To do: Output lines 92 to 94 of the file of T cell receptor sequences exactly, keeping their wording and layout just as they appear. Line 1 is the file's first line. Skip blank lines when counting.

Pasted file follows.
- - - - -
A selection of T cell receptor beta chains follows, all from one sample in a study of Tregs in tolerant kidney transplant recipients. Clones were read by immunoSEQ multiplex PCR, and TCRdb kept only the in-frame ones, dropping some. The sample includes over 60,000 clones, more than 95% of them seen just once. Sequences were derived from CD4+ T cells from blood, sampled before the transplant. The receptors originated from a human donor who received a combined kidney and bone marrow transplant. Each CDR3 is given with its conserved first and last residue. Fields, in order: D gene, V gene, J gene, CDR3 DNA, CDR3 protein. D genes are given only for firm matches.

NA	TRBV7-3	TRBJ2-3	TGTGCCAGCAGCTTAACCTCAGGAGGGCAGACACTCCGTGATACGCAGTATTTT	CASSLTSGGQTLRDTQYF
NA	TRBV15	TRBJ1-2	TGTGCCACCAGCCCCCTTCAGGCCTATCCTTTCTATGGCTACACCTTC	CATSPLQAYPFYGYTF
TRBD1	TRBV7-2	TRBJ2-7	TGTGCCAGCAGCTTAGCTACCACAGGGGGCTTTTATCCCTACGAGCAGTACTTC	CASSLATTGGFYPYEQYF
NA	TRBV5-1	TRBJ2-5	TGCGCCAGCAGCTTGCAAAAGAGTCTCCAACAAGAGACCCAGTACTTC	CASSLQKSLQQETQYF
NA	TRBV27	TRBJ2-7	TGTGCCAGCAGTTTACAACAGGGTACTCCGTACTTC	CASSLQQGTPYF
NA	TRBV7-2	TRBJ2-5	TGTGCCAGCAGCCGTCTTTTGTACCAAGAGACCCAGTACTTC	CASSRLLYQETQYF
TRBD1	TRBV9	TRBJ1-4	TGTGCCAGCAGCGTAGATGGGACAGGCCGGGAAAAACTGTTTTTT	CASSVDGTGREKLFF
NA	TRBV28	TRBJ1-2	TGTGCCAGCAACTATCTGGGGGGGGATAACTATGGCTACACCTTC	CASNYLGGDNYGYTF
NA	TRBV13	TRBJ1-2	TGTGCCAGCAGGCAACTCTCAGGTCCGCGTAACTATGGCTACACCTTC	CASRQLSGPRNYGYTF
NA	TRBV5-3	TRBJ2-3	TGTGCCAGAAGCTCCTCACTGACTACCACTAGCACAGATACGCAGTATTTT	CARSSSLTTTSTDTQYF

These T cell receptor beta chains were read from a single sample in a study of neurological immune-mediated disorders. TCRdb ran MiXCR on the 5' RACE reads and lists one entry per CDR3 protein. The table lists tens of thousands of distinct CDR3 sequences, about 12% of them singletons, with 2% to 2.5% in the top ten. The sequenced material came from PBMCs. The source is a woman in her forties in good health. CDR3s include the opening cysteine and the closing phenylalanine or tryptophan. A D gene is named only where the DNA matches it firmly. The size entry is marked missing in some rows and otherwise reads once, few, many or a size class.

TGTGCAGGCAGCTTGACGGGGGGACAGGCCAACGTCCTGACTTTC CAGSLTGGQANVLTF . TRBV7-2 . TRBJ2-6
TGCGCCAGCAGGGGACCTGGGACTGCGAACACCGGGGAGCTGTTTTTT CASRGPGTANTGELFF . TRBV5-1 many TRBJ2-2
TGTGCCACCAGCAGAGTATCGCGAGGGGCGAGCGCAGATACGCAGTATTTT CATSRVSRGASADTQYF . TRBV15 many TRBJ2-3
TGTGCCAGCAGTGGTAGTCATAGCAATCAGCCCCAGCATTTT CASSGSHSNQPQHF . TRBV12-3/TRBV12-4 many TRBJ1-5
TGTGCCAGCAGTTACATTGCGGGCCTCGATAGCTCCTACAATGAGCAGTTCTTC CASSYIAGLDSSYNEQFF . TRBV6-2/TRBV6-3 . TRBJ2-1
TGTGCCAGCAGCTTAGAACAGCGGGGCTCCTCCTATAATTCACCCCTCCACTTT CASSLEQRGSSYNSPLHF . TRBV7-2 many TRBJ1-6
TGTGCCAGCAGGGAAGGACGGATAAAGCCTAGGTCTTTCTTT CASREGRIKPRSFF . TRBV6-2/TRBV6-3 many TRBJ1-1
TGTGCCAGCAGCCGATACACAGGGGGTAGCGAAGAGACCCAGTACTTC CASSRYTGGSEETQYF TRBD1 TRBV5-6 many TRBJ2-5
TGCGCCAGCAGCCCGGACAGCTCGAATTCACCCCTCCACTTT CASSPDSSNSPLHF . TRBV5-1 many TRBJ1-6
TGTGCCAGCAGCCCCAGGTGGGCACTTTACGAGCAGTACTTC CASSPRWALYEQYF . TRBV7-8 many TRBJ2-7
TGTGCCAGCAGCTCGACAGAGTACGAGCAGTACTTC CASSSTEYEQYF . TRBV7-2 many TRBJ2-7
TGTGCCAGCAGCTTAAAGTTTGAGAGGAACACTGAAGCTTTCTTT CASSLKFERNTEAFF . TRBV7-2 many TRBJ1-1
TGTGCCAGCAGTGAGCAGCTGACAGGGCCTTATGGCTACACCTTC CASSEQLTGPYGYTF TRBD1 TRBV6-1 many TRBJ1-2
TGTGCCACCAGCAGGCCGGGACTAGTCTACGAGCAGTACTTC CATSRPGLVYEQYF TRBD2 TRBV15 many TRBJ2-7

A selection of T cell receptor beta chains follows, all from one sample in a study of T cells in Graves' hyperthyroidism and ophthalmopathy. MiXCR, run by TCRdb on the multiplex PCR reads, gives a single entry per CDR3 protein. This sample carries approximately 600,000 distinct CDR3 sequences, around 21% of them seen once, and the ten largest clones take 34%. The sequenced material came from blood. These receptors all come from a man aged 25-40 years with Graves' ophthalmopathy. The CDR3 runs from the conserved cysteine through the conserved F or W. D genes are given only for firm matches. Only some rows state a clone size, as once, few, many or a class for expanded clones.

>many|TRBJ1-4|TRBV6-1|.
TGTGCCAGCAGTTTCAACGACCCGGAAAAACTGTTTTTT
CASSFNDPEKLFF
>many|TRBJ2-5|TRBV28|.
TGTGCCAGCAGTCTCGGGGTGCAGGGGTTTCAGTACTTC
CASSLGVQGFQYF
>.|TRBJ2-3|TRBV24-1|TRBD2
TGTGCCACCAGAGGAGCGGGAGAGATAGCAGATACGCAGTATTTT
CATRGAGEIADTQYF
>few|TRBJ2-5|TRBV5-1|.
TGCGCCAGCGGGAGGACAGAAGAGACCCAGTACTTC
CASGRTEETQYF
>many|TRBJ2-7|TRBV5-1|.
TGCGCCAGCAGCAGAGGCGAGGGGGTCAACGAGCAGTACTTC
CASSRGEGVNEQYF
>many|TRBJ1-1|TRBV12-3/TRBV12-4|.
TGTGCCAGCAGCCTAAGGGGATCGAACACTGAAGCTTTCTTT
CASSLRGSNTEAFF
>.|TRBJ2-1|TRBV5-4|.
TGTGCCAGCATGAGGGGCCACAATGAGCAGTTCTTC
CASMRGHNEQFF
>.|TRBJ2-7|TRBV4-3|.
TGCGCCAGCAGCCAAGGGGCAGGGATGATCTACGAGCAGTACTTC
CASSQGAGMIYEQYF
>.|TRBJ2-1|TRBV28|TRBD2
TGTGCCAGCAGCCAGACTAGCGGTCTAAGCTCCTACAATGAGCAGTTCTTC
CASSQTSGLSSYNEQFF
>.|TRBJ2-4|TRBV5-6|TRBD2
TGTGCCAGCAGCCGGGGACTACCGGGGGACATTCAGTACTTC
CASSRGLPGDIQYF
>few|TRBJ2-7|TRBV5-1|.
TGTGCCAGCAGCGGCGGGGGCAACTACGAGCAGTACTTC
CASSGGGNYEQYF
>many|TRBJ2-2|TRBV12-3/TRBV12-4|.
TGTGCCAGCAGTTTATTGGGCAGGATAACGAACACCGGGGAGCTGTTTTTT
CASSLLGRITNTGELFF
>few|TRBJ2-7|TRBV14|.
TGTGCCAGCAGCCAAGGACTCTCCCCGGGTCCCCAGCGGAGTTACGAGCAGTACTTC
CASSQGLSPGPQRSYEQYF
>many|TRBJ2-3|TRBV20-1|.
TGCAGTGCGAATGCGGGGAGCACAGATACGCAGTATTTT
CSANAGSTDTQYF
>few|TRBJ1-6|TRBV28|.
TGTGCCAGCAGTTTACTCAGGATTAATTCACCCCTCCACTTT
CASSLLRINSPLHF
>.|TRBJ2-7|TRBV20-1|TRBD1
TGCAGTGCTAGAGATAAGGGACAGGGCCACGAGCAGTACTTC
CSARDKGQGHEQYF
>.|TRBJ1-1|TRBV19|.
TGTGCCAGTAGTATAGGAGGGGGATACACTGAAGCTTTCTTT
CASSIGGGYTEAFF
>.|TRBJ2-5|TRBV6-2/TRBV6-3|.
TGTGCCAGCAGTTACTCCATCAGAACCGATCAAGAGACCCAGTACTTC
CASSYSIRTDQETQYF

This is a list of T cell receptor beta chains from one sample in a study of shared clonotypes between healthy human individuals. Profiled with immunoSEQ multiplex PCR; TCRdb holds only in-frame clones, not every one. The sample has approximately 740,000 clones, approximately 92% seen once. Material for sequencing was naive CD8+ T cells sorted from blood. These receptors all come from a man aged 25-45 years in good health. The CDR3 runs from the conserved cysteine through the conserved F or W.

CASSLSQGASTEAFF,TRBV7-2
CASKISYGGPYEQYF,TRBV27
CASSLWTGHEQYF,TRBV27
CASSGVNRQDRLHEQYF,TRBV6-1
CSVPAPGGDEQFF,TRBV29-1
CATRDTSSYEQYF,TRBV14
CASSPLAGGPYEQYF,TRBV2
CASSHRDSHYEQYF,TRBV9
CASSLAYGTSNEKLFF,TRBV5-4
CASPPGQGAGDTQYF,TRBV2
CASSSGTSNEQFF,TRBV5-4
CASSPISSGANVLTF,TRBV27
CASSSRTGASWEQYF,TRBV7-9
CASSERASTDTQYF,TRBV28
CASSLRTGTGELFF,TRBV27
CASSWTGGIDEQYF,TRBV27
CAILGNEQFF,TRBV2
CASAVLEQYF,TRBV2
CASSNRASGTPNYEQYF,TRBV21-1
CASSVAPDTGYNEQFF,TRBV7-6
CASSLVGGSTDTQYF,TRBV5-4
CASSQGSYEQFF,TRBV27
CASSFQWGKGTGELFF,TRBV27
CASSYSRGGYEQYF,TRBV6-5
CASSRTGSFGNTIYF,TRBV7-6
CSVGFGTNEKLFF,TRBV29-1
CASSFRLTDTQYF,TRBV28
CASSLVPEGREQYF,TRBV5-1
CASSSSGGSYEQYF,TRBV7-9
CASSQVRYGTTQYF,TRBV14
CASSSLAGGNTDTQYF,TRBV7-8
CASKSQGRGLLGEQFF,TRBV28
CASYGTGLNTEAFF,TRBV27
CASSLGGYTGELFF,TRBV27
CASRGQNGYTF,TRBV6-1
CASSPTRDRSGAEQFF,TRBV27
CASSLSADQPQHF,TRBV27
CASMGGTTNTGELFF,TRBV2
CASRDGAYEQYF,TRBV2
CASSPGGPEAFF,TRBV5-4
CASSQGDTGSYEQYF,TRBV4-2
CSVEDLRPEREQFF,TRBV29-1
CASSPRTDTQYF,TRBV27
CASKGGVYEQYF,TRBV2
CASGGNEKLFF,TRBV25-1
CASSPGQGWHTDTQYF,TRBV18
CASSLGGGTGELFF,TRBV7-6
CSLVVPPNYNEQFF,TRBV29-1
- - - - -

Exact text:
CASPPGQGAGDTQYF,TRBV2
CASSSGTSNEQFF,TRBV5-4
CASSPISSGANVLTF,TRBV27